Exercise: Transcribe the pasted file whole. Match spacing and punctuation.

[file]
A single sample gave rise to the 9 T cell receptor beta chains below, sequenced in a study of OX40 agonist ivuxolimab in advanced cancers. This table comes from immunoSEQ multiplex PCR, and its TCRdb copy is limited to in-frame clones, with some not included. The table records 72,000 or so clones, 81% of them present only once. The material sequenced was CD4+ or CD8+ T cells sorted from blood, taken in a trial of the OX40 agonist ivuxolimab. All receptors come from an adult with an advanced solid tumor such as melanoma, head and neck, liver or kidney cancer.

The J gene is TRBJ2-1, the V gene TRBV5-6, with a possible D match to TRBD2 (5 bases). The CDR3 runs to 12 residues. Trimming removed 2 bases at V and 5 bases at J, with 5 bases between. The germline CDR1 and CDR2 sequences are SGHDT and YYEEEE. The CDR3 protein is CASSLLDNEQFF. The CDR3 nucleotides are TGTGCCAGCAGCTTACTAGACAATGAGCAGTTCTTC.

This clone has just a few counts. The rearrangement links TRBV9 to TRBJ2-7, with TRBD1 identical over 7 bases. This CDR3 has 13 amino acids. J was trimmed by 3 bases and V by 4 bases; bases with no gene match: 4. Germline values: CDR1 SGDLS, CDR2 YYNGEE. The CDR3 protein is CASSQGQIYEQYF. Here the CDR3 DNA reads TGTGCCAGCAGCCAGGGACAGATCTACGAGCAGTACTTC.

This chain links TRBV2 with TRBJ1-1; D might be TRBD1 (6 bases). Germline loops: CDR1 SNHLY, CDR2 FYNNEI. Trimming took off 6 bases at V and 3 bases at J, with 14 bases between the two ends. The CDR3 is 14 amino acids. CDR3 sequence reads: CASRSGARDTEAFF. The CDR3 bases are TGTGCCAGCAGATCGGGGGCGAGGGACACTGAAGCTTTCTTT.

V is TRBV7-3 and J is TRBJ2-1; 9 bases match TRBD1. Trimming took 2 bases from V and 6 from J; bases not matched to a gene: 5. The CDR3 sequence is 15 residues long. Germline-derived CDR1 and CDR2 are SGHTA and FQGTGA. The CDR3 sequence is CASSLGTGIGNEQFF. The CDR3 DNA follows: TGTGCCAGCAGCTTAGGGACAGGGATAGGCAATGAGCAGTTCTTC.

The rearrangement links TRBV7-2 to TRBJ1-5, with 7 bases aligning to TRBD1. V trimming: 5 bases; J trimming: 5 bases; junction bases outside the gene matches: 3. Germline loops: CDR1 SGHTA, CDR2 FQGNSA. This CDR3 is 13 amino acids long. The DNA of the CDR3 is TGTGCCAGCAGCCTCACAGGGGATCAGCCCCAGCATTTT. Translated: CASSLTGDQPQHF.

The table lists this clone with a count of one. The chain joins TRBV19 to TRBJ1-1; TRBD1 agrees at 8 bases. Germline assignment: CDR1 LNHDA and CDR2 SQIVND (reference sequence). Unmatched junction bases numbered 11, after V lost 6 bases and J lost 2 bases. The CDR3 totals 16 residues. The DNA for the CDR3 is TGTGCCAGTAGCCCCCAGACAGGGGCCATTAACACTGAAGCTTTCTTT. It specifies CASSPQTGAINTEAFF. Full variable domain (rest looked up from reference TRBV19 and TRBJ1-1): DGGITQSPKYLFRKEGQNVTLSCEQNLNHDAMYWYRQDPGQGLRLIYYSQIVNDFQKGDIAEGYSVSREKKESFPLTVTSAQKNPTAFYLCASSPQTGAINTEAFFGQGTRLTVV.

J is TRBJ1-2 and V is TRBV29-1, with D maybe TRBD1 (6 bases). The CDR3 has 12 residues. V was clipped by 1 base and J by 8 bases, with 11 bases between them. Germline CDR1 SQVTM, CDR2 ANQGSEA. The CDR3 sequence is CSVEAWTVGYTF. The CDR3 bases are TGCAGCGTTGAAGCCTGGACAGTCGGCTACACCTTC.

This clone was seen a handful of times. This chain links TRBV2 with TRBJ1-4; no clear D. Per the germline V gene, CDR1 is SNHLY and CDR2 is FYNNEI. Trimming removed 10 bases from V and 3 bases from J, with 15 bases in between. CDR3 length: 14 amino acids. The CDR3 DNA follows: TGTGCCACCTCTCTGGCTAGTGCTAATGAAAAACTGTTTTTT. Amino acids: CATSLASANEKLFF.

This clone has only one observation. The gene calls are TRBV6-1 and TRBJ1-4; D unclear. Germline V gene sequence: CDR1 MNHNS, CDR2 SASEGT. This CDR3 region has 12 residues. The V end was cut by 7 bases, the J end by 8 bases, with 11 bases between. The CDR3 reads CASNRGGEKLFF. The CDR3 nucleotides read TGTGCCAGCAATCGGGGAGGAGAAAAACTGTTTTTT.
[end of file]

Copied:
A single sample gave rise to the 9 T cell receptor beta chains below, sequenced in a study of OX40 agonist ivuxolimab in advanced cancers. This table comes from immunoSEQ multiplex PCR, and its TCRdb copy is limited to in-frame clones, with some not included. The table records 72,000 or so clones, 81% of them present only once. The material sequenced was CD4+ or CD8+ T cells sorted from blood, taken in a trial of the OX40 agonist ivuxolimab. All receptors come from an adult with an advanced solid tumor such as melanoma, head and neck, liver or kidney cancer.

The J gene is TRBJ2-1, the V gene TRBV5-6, with a possible D match to TRBD2 (5 bases). The CDR3 runs to 12 residues. Trimming removed 2 bases at V and 5 bases at J, with 5 bases between. The germline CDR1 and CDR2 sequences are SGHDT and YYEEEE. The CDR3 protein is CASSLLDNEQFF. The CDR3 nucleotides are TGTGCCAGCAGCTTACTAGACAATGAGCAGTTCTTC.

This clone has just a few counts. The rearrangement links TRBV9 to TRBJ2-7, with TRBD1 identical over 7 bases. This CDR3 has 13 amino acids. J was trimmed by 3 bases and V by 4 bases; bases with no gene match: 4. Germline values: CDR1 SGDLS, CDR2 YYNGEE. The CDR3 protein is CASSQGQIYEQYF. Here the CDR3 DNA reads TGTGCCAGCAGCCAGGGACAGATCTACGAGCAGTACTTC.

This chain links TRBV2 with TRBJ1-1; D might be TRBD1 (6 bases). Germline loops: CDR1 SNHLY, CDR2 FYNNEI. Trimming took off 6 bases at V and 3 bases at J, with 14 bases between the two ends. The CDR3 is 14 amino acids. CDR3 sequence reads: CASRSGARDTEAFF. The CDR3 bases are TGTGCCAGCAGATCGGGGGCGAGGGACACTGAAGCTTTCTTT.

V is TRBV7-3 and J is TRBJ2-1; 9 bases match TRBD1. Trimming took 2 bases from V and 6 from J; bases not matched to a gene: 5. The CDR3 sequence is 15 residues long. Germline-derived CDR1 and CDR2 are SGHTA and FQGTGA. The CDR3 sequence is CASSLGTGIGNEQFF. The CDR3 DNA follows: TGTGCCAGCAGCTTAGGGACAGGGATAGGCAATGAGCAGTTCTTC.

The rearrangement links TRBV7-2 to TRBJ1-5, with 7 bases aligning to TRBD1. V trimming: 5 bases; J trimming: 5 bases; junction bases outside the gene matches: 3. Germline loops: CDR1 SGHTA, CDR2 FQGNSA. This CDR3 is 13 amino acids long. The DNA of the CDR3 is TGTGCCAGCAGCCTCACAGGGGATCAGCCCCAGCATTTT. Translated: CASSLTGDQPQHF.

The table lists this clone with a count of one. The chain joins TRBV19 to TRBJ1-1; TRBD1 agrees at 8 bases. Germline assignment: CDR1 LNHDA and CDR2 SQIVND (reference sequence). Unmatched junction bases numbered 11, after V lost 6 bases and J lost 2 bases. The CDR3 totals 16 residues. The DNA for the CDR3 is TGTGCCAGTAGCCCCCAGACAGGGGCCATTAACACTGAAGCTTTCTTT. It specifies CASSPQTGAINTEAFF. Full variable domain (rest looked up from reference TRBV19 and TRBJ1-1): DGGITQSPKYLFRKEGQNVTLSCEQNLNHDAMYWYRQDPGQGLRLIYYSQIVNDFQKGDIAEGYSVSREKKESFPLTVTSAQKNPTAFYLCASSPQTGAINTEAFFGQGTRLTVV.

J is TRBJ1-2 and V is TRBV29-1, with D maybe TRBD1 (6 bases). The CDR3 has 12 residues. V was clipped by 1 base and J by 8 bases, with 11 bases between them. Germline CDR1 SQVTM, CDR2 ANQGSEA. The CDR3 sequence is CSVEAWTVGYTF. The CDR3 bases are TGCAGCGTTGAAGCCTGGACAGTCGGCTACACCTTC.

This clone was seen a handful of times. This chain links TRBV2 with TRBJ1-4; no clear D. Per the germline V gene, CDR1 is SNHLY and CDR2 is FYNNEI. Trimming removed 10 bases from V and 3 bases from J, with 15 bases in between. CDR3 length: 14 amino acids. The CDR3 DNA follows: TGTGCCACCTCTCTGGCTAGTGCTAATGAAAAACTGTTTTTT. Amino acids: CATSLASANEKLFF.

This clone has only one observation. The gene calls are TRBV6-1 and TRBJ1-4; D unclear. Germline V gene sequence: CDR1 MNHNS, CDR2 SASEGT. This CDR3 region has 12 residues. The V end was cut by 7 bases, the J end by 8 bases, with 11 bases between. The CDR3 reads CASNRGGEKLFF. The CDR3 nucleotides read TGTGCCAGCAATCGGGGAGGAGAAAAACTGTTTTTT.